Wednesday, March 3, 2010

Interviewing Skills

So I'm going over the interview I had with climate scientists Judith Lean, who spoke at the APS 2010 Meeting on surface temperature responses to anthropogenic gases AND other factors.  Her point was that a) natural processees affect climate too, even variations in solar irradiance, yet b) anthropogenic gases are still the only explanation for the background rise in temperatures.  She didn't use models, so much as data from the past 30 years (quoth Shakespeare: Using Past as Prologue) where the signal from say, an El Nino can be teased out, cooling from volcanoes can be teased out, even solar variations can be teased out, and the upward trend remains.

It was my first attempt at a journalistic interview, and I think it went amazingly well.  I had a very personable, intelligent, and passionate subject, who loved talking to me and talking about her work, and it helped that we had ties to Australia in common.   There's a heck of a lot of great science and science-for-the-public material to glean.  I would post the clip if I could, though it's more than half an hour long.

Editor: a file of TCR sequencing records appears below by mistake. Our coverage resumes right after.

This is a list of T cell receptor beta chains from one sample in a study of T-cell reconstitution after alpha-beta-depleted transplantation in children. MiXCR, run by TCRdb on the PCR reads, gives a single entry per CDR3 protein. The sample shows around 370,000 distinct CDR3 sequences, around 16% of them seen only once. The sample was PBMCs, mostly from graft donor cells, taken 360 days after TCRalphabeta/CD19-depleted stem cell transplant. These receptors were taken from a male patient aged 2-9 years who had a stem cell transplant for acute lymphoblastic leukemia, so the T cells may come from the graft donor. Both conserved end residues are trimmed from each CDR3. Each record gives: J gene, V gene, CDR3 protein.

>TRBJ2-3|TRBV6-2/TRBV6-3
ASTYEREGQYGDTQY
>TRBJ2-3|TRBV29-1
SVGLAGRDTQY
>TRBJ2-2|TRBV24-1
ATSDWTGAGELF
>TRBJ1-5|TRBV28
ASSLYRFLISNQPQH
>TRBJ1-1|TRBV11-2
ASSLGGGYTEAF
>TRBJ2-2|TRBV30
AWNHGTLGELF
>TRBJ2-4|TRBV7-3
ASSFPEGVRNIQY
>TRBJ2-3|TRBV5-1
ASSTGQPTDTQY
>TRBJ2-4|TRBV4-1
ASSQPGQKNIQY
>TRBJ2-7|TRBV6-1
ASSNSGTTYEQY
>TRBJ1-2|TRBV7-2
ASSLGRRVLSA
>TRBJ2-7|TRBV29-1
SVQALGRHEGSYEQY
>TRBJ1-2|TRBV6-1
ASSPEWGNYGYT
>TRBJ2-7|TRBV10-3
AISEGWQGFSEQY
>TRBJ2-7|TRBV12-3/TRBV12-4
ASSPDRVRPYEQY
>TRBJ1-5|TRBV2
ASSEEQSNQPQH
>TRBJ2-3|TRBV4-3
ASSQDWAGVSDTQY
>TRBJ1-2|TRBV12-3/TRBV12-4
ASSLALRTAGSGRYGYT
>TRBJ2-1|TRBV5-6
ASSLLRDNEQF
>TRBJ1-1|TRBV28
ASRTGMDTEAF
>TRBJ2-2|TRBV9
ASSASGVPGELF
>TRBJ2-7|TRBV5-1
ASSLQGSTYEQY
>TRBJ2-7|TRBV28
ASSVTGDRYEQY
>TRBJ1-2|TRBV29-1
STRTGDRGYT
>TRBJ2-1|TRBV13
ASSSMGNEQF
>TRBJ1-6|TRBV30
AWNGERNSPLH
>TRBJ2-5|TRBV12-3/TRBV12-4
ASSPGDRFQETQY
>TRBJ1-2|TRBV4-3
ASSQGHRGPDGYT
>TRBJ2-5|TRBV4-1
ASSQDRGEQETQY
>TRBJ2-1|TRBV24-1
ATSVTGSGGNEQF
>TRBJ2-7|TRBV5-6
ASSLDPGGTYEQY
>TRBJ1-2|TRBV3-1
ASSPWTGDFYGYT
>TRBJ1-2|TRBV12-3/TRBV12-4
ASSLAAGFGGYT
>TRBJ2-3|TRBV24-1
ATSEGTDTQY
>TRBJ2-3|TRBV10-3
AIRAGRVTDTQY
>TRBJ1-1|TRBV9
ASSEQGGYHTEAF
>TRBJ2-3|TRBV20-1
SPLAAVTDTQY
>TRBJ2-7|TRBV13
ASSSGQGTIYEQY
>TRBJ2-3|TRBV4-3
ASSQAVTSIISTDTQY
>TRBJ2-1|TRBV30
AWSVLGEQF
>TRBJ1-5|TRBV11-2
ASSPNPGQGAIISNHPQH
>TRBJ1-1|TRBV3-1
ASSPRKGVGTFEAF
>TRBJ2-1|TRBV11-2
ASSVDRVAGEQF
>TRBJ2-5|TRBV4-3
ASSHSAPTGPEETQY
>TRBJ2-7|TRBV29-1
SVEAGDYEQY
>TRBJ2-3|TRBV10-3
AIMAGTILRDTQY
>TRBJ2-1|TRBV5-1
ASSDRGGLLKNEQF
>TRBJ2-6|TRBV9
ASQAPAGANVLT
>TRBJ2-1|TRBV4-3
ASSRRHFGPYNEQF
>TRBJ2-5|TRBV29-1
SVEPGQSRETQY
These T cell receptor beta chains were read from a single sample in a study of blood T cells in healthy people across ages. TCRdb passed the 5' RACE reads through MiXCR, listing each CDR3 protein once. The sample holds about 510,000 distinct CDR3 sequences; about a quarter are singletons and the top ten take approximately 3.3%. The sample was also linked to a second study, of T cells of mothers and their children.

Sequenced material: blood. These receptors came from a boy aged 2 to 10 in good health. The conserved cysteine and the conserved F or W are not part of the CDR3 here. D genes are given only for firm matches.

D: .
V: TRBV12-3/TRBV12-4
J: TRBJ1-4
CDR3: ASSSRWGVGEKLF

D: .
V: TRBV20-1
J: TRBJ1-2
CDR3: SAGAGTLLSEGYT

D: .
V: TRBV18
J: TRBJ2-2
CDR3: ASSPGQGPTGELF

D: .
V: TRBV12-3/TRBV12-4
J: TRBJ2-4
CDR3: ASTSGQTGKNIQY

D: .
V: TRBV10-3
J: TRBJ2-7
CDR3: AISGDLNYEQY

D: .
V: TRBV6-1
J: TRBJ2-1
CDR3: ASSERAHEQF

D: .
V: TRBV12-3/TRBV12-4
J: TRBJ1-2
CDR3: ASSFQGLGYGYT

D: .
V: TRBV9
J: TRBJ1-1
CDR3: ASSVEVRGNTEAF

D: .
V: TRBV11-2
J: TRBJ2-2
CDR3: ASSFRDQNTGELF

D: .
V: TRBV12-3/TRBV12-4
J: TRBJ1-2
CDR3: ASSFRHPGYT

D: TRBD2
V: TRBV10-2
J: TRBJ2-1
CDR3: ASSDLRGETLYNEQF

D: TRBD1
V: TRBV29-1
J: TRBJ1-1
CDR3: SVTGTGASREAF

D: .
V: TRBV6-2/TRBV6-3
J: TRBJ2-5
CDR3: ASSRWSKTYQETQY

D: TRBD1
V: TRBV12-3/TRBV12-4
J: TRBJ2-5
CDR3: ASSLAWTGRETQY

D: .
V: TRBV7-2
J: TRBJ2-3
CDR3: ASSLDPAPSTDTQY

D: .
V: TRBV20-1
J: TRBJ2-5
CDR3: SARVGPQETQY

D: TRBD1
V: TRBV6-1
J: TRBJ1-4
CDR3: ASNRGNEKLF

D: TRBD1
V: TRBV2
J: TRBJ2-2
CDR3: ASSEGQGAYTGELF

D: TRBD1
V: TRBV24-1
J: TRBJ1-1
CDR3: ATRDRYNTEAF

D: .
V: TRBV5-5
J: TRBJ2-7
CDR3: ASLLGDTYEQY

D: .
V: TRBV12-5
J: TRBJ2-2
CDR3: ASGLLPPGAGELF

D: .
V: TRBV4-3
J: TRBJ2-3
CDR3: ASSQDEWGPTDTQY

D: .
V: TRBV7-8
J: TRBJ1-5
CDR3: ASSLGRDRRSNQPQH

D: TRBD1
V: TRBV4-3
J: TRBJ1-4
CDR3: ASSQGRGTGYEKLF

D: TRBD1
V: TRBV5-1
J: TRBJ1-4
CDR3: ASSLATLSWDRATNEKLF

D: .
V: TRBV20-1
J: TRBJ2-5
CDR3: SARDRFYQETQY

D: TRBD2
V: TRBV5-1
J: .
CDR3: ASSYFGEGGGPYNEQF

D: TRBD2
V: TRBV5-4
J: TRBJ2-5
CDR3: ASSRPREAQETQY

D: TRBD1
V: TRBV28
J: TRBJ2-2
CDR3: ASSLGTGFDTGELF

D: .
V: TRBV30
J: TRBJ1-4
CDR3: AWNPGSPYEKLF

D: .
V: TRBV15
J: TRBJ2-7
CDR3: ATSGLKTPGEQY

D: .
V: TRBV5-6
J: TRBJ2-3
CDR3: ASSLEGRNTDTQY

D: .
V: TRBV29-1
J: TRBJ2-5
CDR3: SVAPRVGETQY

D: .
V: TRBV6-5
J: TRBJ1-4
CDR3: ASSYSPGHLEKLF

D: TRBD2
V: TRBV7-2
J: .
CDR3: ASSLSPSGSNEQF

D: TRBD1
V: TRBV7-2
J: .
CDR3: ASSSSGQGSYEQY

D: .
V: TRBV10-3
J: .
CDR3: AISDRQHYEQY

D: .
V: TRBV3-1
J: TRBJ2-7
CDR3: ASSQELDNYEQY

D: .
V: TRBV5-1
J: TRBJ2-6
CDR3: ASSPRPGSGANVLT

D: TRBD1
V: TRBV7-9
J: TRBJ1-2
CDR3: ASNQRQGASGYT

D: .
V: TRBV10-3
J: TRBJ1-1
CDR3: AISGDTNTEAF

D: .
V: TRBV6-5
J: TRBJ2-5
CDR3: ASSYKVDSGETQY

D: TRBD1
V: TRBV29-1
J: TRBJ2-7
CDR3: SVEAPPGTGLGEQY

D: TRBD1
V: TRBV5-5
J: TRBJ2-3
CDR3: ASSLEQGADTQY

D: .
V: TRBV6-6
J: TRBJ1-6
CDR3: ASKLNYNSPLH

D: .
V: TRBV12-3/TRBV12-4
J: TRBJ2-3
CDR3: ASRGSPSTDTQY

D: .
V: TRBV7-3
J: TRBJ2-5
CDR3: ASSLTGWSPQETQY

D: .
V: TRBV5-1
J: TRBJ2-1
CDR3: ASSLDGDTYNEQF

I did make a few interviewer mistakes.  Like saying "yeah" a lot as she went on, instead of just letting her talk.  Rather than asking questions that were leading, which I really tried not to do, I think I might have left some of them too open-ended, and then thrown my own thoughts in with hers as a matter of having a conversation, rather than conducting an interview.  I spoke too fast, though I must admit when I listen to myself I realize that I do speak rather intelligently. 

I have a southern accent, and I stumble over myself sometimes.

But still, pretty good.  It was a few days before I could work myself up to listen to myself again, which is something a journalist needs to get over very quickly.

So I'll be trying to finish that APS article up soon. 

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